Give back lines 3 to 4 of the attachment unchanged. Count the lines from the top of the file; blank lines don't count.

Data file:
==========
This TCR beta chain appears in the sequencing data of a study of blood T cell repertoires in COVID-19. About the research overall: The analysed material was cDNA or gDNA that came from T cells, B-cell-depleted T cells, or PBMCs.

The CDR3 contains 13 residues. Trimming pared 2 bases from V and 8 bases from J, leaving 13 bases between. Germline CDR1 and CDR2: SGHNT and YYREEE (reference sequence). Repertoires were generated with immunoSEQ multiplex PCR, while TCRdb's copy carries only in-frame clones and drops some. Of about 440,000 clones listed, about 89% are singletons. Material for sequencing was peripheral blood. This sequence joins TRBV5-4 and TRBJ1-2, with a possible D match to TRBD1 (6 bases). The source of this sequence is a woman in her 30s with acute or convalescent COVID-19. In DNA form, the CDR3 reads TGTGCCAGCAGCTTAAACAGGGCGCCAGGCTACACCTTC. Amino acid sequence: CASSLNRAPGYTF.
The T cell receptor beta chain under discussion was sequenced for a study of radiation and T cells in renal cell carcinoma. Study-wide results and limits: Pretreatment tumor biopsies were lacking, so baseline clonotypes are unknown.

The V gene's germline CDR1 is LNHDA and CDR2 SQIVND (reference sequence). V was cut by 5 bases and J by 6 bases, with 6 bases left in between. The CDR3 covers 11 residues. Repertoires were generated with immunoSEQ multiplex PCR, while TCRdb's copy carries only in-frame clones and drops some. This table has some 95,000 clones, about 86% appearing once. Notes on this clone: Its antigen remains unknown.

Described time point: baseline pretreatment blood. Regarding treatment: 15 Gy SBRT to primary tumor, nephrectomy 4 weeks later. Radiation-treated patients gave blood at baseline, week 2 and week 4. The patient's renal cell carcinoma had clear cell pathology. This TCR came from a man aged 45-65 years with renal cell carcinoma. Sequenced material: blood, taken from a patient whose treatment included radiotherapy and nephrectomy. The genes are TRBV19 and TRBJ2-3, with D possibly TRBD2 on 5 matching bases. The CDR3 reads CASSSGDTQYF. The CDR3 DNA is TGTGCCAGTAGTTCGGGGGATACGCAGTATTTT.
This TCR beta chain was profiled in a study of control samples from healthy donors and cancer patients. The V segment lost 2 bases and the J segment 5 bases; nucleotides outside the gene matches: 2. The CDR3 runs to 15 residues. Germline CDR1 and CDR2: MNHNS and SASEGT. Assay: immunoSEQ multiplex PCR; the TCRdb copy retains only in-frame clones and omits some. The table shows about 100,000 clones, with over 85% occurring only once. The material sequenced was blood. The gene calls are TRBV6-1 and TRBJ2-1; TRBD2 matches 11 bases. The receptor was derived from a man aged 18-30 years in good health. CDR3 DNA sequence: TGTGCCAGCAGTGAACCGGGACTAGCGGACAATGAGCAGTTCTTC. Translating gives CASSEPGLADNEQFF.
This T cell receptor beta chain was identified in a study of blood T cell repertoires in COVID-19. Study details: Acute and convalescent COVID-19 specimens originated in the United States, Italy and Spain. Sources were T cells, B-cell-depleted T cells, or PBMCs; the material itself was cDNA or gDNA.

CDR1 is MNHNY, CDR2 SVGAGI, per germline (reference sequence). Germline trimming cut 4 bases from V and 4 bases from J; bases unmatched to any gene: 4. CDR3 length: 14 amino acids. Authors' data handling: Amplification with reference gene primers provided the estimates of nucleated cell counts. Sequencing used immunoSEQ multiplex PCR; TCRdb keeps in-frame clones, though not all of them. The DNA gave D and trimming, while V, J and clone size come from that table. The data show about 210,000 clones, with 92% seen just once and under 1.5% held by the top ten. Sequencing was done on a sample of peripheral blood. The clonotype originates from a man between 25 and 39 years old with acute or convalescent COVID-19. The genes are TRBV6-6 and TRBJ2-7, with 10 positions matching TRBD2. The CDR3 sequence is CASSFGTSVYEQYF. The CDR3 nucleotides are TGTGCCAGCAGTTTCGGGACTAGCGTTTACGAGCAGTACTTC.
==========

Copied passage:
The T cell receptor beta chain under discussion was sequenced for a study of radiation and T cells in renal cell carcinoma. Study-wide results and limits: Pretreatment tumor biopsies were lacking, so baseline clonotypes are unknown.

The V gene's germline CDR1 is LNHDA and CDR2 SQIVND (reference sequence). V was cut by 5 bases and J by 6 bases, with 6 bases left in between. The CDR3 covers 11 residues. Repertoires were generated with immunoSEQ multiplex PCR, while TCRdb's copy carries only in-frame clones and drops some. This table has some 95,000 clones, about 86% appearing once. Notes on this clone: Its antigen remains unknown.